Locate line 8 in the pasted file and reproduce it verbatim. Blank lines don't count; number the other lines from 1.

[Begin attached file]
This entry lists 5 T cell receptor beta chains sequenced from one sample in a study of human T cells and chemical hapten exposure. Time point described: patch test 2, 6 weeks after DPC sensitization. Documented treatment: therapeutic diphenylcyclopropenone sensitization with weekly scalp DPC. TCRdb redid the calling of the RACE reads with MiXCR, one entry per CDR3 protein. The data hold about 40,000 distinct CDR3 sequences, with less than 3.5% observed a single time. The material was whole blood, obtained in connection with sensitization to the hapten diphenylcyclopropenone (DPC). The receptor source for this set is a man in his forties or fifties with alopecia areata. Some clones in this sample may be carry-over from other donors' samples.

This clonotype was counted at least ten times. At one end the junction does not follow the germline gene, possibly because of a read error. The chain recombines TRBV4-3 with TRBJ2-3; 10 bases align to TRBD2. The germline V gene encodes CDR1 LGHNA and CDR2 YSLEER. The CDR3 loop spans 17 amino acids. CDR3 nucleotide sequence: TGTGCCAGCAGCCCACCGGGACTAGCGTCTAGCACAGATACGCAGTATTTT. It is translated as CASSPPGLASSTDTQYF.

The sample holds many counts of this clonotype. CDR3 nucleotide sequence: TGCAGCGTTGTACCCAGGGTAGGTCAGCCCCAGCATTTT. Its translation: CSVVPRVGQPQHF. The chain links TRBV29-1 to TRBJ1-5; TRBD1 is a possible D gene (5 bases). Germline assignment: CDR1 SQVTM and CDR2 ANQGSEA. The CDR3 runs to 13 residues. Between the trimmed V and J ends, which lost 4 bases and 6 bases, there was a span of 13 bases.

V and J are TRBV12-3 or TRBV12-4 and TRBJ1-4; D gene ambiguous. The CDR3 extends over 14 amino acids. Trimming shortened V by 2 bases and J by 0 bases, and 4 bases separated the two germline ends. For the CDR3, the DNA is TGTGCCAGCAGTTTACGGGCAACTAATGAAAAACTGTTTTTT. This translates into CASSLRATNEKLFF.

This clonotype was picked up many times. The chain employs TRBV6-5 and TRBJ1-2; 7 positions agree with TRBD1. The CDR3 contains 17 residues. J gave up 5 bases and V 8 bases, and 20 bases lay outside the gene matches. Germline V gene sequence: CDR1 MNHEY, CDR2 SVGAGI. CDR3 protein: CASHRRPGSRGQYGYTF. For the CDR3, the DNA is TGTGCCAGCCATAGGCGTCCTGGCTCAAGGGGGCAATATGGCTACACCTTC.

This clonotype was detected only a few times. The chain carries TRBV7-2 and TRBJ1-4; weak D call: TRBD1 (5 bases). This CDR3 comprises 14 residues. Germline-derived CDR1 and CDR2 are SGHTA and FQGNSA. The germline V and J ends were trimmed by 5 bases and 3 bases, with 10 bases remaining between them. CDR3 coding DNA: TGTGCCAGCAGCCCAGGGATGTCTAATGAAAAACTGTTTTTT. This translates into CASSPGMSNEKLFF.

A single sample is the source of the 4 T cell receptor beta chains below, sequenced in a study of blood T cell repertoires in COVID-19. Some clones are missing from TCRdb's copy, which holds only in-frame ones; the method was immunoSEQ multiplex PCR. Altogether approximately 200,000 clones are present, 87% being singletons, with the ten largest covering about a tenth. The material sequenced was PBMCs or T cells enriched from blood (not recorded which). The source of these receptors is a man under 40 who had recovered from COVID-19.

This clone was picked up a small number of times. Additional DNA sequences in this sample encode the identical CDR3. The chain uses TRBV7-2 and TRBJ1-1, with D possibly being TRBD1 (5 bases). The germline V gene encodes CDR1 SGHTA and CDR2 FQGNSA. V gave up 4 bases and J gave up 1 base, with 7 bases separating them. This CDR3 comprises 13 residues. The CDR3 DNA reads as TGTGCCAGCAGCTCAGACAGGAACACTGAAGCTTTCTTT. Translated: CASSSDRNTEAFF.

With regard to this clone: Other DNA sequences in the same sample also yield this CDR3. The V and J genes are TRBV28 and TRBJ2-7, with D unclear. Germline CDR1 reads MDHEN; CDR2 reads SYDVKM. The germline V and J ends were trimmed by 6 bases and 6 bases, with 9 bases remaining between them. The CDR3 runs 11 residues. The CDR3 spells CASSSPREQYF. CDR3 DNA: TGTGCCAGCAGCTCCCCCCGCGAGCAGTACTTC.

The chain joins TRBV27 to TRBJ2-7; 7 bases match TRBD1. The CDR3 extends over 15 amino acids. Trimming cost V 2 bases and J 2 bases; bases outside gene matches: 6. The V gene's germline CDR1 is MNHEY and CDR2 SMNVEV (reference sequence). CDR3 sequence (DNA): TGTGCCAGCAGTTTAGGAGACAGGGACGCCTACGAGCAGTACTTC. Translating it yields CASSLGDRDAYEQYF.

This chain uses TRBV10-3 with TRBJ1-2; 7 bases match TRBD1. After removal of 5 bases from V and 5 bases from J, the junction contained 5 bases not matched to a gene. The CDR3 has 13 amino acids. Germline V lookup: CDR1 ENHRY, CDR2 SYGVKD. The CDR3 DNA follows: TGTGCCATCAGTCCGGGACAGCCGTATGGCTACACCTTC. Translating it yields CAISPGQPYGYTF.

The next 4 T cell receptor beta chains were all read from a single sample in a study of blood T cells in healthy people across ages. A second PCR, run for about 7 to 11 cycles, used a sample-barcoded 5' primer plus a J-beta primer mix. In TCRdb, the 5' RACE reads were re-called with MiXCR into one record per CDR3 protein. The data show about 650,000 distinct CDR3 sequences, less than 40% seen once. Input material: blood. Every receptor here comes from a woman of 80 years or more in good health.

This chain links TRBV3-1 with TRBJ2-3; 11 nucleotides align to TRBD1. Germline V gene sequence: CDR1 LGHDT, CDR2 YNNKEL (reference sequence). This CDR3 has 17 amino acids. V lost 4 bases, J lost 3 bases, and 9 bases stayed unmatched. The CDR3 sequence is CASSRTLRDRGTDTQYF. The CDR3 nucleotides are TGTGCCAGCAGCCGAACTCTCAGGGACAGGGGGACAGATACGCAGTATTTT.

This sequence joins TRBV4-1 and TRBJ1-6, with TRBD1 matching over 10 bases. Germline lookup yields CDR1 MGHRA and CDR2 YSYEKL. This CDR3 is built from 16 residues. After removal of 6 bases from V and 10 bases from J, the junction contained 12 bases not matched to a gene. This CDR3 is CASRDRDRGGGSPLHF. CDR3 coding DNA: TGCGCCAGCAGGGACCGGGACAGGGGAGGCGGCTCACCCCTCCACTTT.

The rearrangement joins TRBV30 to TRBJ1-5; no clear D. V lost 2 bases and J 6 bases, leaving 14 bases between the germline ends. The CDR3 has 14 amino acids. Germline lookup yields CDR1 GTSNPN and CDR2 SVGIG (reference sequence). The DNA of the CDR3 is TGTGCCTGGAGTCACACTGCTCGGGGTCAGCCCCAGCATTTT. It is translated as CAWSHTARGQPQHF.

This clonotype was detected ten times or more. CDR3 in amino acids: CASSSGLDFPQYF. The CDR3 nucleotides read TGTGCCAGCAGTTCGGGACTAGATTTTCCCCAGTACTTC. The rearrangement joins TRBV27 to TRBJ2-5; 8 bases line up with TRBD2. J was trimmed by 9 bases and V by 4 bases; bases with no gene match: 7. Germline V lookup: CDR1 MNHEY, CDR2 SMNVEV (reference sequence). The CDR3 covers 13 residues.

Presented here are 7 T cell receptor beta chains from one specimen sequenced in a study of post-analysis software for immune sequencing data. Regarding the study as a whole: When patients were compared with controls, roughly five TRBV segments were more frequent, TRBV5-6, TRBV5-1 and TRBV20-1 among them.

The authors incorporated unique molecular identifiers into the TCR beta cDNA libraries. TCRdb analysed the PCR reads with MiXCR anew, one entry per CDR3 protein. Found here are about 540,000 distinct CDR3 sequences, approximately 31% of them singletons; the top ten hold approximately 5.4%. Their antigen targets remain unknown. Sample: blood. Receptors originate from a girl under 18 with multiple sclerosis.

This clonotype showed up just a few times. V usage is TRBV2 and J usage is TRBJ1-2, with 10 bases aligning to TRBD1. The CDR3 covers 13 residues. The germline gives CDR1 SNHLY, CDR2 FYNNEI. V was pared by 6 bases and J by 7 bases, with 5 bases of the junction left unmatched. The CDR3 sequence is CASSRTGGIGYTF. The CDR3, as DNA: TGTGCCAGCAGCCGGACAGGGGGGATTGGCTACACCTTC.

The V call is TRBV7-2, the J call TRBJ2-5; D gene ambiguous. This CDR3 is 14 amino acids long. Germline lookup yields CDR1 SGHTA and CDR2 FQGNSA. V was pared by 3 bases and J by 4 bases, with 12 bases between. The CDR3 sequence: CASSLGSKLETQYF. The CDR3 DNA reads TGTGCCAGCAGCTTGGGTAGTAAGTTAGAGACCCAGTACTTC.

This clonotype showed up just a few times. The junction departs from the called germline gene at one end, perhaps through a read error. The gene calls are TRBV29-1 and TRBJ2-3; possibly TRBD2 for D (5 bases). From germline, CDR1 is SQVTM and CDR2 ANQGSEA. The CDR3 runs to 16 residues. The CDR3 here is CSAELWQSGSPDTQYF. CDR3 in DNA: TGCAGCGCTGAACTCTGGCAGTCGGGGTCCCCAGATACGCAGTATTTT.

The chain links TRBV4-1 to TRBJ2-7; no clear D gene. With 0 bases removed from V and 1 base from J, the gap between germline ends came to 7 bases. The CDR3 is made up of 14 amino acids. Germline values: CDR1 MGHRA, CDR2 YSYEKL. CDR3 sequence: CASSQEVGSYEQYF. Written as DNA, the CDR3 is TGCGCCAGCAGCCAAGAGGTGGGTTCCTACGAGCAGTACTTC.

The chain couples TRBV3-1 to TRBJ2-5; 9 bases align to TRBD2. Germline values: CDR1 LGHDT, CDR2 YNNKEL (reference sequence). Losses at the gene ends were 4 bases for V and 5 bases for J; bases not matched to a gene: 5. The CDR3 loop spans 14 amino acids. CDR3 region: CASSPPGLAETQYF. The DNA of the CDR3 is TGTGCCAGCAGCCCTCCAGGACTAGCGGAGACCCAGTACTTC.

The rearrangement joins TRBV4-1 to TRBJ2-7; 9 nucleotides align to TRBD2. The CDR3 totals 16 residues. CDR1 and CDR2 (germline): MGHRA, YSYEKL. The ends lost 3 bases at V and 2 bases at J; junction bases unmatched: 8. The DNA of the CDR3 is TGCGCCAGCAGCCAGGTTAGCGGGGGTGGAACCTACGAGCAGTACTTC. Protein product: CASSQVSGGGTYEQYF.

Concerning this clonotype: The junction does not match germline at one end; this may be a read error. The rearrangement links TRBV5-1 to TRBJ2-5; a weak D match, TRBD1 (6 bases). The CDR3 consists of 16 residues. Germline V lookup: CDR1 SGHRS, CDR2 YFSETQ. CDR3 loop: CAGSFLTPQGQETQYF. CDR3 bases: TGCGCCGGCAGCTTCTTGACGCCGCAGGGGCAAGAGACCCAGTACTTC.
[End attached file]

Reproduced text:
This clone was picked up a small number of times. Additional DNA sequences in this sample encode the identical CDR3. The chain uses TRBV7-2 and TRBJ1-1, with D possibly being TRBD1 (5 bases). The germline V gene encodes CDR1 SGHTA and CDR2 FQGNSA. V gave up 4 bases and J gave up 1 base, with 7 bases separating them. This CDR3 comprises 13 residues. The CDR3 DNA reads as TGTGCCAGCAGCTCAGACAGGAACACTGAAGCTTTCTTT. Translated: CASSSDRNTEAFF.